Copying Stone Drum Texts in Seal Script (1644/1911) by Wu ChangshuoThe Palace Museum

Yuan Dynasty (1271-1368)

The scholar Yu Ji (1272–1348) of the Directorate of Education discovers the stone drums sometime after the year 1300 and relocates them to the grounds of the educational agency. This rediscovery is approximately 200 years since the monuments had been lost as the Northern Song dynasty collapsed under the invading Jin forces. After over 600 years of loss, ruin, discovery, and relocation, the stone drums are in the hands of the foremost scholars in the empire.

Ming Dynasty (1368–1644)

New rubbings of the stone drums are made during this dynasty; they are preserved by the artist Sun Kehong (1532–1611) and known by the name of their album, Stone Drum Inscriptions (Shigu wen).

Qing Dynasty (1644–1911)

Calligraphic scholars throughout the empire interested in the study of epigraphy imitate and copy the stone drum inscriptions in an effort to preserve ancient styles.

Celebrated artists such as Weng Fanggang (1733–1818) and Wu Yun (1811–1883) add colophons and their personal seals to the album of Ming-dynasty rubbings called Stone Drum Inscriptions (Shigu wen). The ancient inscriptions serve as a major influence as artists develop their own seal-script styles.

Ming-Dynasty Rubbings of Stone Drums of the Warring-States Period - View 9The Palace Museum

Republican Period (1912–1949): The Two-Decade-Long Relocation

On the night of February 5, soldiers guard the gates and walls of the Forbidden City. With hushed voices, workers hurriedly load large crates onto trucks, which deliver them to the train station along a fortified route; the crates hold thousands of priceless works of art from throughout Chinese history. This first shipment begins the Palace Museum’s Southward Relocation (Nanqian)—an organized effort to protect China’s most treasured artifacts by moving them first to Nanjing and finally to Sichuan during the war.

Having been preserved by the Directorate of Education since the Yuan dynasty, the stone drums had been allocated to management by Beijing’s municipal government. However, due to a lack of resources, the supervising officials had entrusted the stone drums to the Palace Museum for transport and safekeeping during the war—a charge heartily accepted by the Museum’s Director Ma Heng (1881–1955). The stone drums were included in the fourth shipment and sent to Shanghai, where they are stored in the lowest level of the storehouses of Renji Hospital (also known as Lester Chinese Hospital at the time).

The stone drums are relocated to the newly established Nanjing branch of the Palace Museum in Jiangsu Province.

From July 7–9, the events at Marco Polo Bridge (Lugou qiao, in present-day Fengtai District, Beijing) ignite the main period of armed resistance against Japan. After less than a year since the relocation to Nanjing, the stone drums are once again relocated for protection; this time, however, they are moved west to a place called Gaokanzi in the vicinity of Youyang (near Chongqing).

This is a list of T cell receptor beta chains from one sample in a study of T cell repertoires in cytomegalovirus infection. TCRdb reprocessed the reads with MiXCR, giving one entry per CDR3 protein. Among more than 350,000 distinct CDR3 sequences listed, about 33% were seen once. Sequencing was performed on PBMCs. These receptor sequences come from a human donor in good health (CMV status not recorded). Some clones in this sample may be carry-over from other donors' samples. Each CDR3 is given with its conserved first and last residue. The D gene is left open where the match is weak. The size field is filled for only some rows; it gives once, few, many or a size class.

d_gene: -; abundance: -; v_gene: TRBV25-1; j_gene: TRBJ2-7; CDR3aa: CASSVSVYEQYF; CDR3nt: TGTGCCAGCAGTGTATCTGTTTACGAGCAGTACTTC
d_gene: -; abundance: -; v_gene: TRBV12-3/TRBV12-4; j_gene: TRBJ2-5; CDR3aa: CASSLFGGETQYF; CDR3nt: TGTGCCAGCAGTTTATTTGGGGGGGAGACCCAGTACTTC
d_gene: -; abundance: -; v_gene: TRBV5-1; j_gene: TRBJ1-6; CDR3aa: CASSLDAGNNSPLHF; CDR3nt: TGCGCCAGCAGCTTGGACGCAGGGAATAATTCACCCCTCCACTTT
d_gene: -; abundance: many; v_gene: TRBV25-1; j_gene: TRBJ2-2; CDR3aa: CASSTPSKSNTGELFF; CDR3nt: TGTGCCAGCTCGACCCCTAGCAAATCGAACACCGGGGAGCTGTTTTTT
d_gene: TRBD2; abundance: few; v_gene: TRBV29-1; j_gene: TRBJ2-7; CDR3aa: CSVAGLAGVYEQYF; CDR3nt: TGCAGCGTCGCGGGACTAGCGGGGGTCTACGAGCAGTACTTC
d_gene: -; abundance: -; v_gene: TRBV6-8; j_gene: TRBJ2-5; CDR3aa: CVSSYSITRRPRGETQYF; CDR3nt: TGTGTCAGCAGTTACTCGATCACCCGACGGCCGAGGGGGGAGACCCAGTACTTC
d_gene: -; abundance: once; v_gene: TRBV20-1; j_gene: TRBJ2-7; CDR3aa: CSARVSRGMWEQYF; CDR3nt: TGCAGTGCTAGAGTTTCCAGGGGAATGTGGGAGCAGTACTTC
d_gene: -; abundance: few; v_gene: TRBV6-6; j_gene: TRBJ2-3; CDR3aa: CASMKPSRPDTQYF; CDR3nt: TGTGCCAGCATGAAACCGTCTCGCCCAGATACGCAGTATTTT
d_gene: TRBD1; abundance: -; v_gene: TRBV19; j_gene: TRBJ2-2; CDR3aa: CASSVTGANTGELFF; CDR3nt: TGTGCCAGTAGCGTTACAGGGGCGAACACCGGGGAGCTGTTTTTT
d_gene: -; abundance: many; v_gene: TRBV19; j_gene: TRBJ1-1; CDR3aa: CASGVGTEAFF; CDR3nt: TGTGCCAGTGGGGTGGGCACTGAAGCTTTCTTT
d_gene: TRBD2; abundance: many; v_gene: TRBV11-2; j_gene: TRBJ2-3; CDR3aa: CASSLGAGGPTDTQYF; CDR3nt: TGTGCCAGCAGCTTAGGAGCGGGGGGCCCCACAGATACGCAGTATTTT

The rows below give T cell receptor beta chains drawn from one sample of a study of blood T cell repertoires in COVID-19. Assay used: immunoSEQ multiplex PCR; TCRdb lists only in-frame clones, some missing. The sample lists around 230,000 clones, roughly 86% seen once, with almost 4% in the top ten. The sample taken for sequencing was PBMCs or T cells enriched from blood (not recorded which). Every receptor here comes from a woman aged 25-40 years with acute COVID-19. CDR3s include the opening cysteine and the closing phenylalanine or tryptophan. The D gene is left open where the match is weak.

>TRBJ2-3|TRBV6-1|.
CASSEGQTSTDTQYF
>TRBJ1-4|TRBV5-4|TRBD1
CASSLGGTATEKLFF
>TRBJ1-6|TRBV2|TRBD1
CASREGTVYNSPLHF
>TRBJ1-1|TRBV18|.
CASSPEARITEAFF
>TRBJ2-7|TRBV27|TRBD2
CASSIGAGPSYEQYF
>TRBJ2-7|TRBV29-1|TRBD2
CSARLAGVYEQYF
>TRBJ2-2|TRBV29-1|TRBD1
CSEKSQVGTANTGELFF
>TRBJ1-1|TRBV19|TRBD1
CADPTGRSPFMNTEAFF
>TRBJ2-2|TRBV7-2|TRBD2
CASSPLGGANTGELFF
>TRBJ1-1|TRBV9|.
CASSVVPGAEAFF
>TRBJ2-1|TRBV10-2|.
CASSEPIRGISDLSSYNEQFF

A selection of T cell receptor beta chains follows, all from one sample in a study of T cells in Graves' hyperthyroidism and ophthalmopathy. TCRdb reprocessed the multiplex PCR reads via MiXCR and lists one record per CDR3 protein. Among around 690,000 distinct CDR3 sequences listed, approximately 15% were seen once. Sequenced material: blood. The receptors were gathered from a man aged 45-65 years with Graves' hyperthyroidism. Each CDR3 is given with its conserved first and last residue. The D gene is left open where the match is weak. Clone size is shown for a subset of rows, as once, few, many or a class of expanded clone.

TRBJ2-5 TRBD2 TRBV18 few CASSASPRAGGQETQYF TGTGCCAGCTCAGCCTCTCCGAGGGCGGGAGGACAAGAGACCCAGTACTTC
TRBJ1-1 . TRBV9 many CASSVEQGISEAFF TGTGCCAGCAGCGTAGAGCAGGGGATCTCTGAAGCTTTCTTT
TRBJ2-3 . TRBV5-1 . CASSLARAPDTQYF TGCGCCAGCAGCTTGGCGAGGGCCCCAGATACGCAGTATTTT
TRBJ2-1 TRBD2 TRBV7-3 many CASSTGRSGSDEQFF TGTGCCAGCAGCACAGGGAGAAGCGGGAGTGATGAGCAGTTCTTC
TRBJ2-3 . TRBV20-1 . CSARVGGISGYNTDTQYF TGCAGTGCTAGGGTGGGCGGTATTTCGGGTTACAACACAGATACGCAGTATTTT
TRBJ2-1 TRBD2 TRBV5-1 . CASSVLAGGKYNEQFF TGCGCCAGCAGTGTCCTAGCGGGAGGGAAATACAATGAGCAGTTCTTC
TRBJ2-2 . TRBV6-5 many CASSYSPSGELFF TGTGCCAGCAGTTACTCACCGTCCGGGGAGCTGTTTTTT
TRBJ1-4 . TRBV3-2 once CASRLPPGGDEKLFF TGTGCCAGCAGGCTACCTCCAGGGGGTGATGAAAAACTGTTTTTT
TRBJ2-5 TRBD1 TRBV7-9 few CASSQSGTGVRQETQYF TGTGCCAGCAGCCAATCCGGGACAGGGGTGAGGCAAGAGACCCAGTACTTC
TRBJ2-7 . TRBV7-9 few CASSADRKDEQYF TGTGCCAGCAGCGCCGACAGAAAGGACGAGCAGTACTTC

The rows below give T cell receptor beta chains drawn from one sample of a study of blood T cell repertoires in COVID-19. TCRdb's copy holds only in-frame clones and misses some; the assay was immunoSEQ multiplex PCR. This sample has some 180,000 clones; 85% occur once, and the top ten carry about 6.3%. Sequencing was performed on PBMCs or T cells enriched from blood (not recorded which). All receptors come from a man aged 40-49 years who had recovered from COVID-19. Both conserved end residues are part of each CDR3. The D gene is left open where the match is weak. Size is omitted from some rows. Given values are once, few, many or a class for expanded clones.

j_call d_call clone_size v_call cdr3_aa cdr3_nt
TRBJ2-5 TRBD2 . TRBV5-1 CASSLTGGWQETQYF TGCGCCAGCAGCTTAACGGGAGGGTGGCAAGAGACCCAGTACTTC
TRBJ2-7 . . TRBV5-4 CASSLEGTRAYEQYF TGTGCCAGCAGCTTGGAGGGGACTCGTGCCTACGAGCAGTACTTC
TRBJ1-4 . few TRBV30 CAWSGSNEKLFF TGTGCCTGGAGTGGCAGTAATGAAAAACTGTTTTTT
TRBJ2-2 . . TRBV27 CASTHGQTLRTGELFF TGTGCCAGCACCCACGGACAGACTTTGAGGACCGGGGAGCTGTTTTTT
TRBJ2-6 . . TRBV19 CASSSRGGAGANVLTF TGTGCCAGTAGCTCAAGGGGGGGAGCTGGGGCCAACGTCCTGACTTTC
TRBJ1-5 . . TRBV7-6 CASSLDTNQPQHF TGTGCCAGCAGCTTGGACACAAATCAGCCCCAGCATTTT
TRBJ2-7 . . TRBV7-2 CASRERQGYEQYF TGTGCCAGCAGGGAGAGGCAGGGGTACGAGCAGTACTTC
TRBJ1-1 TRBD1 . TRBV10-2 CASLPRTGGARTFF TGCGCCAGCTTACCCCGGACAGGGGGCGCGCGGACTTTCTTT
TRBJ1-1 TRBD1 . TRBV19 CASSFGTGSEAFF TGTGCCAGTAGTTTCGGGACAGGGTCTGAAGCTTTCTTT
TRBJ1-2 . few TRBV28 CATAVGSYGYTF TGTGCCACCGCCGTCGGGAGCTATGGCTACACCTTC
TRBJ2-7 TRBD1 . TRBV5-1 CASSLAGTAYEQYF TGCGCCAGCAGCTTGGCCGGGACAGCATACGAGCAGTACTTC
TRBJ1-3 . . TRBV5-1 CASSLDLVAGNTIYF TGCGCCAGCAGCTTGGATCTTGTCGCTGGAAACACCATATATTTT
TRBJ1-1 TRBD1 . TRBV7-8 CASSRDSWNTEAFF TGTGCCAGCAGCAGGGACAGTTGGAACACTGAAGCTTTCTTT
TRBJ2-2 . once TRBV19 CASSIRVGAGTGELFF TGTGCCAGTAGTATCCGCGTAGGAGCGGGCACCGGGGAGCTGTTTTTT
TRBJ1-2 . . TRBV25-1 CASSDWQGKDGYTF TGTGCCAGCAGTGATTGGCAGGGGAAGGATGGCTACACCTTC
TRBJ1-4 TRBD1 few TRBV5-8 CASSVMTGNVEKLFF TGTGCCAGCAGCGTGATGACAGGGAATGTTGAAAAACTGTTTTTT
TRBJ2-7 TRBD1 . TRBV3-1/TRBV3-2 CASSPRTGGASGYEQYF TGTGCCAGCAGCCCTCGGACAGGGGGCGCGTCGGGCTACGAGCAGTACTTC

The journey west was tremendously perilous as the transport truck traveled around hairpin turns on steep mountain roads. In one instance, as the truck followed a bend in the road, the driver swerved to avoid colliding with an oncoming vehicle but lost control of the truck, which came to a stop on the edge of a ravine. Realizing the impending danger, the driver, assistants, and soldiers quickly abandoned the truck before the loose ground on the side of the road collapsed and sent the vehicle careening into the ravine. The stone drums were also safely resting on solid ground before the truck met its demise.

The art connoisseur Na Zhiliang (1908–1998) assisted in the relocation and later wrote of this particular event in his book Seventy Years of Protecting the National Treasures of the Palace Museum (Dianshou Gugong guobao qishi nian li). He recounts how when the crates holding the drums were loaded onto the truck, they were not fastened down due to their weight; so, when the truck was overturned and began its disastrous descent into the ravine, the crates fell off the vehicle onto solid ground. The transit crew quickly proceeded to open the crates and inspect the ancient monuments. After inspecting each drum, they were amazed to find that not one had sustained any damage. They were most astonished at how foregoing the typical fastening of the crates had, in fact, protected the priceless cargo. The stone drums and their irreplaceable inscriptions had once again been spared a disastrous end. In fact, this averted disaster was the second time the drums had survived the truck’s overturning; the first time was when the driver became fatigued after driving through the night and accidentally crashed into a tree.